catiques said 4 years ago

    I really appreciate and love this article. It caught my eye andI finally took the time to completely read it. I also was raised on pure cow's milk and fresh butter that I was able to help make, I surely complained at the time about churning. I call that good eating and MAKING MEMORIES. thanks

  • LysanderNViviana

    LysanderNViviana said 4 years ago

    Very interesting article. I see I'm not the only one who thinks that processed food is getting us people sick. When I was younger I would drink lots of milk but over the years I have become lactose intolerant, I have never had the luck to taste raw milk but if I had the chance to I would drink it in a heart beat.

  • TinsAndThings

    TinsAndThings said 4 years ago

    As a few others have mentioned as well, milk from cows is meant for calves, NOT people. We need calcium, yes, but not dairy. And the claim that 98% of farms in America are family owned is hogwash. "The percentage of cows in large operations with 1000 or more cows has risen steadily from 0 in 1992 to 44% in 2010. That is almost every other cow! The trend is slowing down, but dismally slowly for the thirteen million cows alive today trapped in the U.S. dairy industry. Cow milk cartons may try to impress upon us the romantic image of dairy farms in pleasant bucolic settings, but it is a foul distortion of the truth. When we buy and drink cow's milk, there is less than a 1-in-5 chance that the cow whose milk we are drinking is in a small farm with fewer than 100 cows." So some may still call farms with more than 1000 cows "family owned", but at that size they're nothing but factories. Google "factory farming" to see the price cows have to pay for the milk humans drink.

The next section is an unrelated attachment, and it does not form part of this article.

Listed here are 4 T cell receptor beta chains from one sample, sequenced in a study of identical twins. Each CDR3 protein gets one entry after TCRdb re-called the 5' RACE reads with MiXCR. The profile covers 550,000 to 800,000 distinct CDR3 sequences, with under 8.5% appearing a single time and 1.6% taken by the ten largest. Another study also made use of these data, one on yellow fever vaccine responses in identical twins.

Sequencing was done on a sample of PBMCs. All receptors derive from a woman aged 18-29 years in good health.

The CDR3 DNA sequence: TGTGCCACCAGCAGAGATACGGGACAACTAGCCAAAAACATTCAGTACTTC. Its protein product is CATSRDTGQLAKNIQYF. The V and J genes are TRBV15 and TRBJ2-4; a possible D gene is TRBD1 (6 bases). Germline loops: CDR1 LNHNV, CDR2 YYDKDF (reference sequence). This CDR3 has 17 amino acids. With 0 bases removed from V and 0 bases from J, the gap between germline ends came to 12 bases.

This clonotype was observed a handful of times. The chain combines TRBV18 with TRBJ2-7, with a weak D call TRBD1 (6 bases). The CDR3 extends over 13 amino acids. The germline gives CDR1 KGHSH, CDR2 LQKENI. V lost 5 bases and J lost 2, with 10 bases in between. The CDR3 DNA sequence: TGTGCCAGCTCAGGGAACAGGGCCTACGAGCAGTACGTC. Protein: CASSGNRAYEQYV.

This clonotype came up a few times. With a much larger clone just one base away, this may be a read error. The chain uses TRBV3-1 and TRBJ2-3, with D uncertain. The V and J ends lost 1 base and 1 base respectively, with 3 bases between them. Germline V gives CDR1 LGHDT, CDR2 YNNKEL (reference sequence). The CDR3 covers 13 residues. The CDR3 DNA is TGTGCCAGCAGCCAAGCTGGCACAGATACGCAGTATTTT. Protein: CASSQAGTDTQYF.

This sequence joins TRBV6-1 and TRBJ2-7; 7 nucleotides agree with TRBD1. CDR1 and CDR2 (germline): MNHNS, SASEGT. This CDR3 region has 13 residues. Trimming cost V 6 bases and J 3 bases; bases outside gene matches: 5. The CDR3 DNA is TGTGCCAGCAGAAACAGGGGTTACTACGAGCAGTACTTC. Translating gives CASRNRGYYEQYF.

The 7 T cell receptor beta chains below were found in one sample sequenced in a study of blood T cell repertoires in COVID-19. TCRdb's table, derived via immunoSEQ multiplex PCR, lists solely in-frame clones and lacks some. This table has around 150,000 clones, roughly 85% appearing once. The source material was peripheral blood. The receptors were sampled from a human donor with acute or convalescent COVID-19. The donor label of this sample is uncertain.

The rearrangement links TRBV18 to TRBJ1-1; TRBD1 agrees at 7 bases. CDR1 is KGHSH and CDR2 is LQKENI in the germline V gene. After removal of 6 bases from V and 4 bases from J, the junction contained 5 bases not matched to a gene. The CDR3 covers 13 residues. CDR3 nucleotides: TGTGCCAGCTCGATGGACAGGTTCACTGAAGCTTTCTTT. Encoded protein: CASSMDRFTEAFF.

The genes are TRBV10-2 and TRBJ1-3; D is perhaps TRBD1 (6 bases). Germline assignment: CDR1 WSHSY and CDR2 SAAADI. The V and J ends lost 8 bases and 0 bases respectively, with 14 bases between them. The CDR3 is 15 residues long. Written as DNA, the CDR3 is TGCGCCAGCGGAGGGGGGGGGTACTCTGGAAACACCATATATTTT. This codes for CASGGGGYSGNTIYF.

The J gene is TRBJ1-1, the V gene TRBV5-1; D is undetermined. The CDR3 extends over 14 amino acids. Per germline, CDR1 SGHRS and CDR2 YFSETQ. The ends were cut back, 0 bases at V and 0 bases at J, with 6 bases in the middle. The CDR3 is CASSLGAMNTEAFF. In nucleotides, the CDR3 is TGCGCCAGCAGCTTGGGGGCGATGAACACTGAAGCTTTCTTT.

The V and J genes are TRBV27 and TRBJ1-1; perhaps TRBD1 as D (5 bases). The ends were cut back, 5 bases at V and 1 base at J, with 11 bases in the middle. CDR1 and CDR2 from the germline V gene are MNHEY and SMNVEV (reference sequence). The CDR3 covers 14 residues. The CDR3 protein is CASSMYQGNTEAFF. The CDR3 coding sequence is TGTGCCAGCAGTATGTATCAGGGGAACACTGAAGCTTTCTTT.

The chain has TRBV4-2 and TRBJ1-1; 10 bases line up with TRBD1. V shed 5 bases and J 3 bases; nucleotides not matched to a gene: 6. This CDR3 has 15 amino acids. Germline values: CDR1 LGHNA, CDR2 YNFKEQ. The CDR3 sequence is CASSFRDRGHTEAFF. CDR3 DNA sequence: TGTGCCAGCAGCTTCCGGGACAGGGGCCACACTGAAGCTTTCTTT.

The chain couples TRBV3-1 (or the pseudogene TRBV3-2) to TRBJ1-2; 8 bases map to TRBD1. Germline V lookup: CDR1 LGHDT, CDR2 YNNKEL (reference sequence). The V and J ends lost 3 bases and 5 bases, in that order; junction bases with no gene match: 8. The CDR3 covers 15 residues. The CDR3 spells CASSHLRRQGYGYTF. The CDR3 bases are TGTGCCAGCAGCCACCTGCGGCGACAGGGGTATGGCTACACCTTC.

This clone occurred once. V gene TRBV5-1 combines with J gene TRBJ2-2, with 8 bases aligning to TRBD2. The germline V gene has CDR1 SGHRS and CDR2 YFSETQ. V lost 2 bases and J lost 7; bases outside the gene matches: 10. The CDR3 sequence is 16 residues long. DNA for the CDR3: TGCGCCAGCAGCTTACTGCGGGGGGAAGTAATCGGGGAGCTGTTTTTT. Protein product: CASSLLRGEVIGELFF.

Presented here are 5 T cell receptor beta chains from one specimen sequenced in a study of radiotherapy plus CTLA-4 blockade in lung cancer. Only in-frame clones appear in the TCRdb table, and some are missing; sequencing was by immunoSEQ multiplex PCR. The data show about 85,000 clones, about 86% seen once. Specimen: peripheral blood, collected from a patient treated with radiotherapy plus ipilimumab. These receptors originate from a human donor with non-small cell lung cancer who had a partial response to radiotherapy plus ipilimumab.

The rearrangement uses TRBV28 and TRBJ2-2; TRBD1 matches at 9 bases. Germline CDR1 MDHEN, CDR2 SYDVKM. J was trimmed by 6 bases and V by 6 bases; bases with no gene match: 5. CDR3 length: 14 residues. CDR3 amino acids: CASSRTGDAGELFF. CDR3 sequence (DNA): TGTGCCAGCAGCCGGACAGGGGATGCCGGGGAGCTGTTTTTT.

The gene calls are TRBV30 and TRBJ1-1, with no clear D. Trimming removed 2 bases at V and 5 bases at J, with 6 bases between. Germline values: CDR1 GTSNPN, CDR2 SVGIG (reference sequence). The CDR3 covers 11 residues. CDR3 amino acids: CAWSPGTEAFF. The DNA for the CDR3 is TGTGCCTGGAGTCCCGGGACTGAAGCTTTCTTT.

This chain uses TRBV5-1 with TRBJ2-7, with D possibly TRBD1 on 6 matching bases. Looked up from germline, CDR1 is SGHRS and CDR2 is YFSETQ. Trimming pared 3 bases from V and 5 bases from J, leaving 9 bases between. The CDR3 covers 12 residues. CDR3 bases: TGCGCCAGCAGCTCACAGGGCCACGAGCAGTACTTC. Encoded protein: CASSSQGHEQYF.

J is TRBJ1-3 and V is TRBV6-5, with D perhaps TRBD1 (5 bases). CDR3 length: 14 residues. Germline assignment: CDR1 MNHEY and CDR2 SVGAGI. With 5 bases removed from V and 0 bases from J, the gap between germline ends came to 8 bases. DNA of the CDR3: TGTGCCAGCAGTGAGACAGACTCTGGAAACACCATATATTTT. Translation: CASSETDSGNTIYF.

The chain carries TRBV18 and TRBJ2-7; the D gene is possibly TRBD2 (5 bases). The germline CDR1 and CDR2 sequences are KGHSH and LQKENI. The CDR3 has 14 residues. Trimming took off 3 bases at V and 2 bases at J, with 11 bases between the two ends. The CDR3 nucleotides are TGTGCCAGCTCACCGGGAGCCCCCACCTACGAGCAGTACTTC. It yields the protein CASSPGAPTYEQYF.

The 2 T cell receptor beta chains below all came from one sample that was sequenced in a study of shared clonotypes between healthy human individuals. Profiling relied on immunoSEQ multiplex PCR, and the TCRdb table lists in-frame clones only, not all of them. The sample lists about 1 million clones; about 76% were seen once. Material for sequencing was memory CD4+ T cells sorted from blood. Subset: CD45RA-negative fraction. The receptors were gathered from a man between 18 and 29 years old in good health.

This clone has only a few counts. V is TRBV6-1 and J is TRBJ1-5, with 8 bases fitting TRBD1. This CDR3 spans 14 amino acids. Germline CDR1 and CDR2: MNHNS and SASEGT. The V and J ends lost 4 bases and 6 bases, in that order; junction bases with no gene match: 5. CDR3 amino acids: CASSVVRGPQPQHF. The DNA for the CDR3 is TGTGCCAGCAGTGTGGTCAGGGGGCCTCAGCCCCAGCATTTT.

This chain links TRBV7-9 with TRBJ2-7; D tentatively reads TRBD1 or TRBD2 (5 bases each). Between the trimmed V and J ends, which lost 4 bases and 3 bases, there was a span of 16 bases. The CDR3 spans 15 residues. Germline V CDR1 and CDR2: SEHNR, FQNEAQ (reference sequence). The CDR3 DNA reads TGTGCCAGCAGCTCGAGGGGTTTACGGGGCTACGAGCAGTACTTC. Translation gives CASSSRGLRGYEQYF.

• ArtemisThePhoenix

    ArtemisThePhoenix said 4 years ago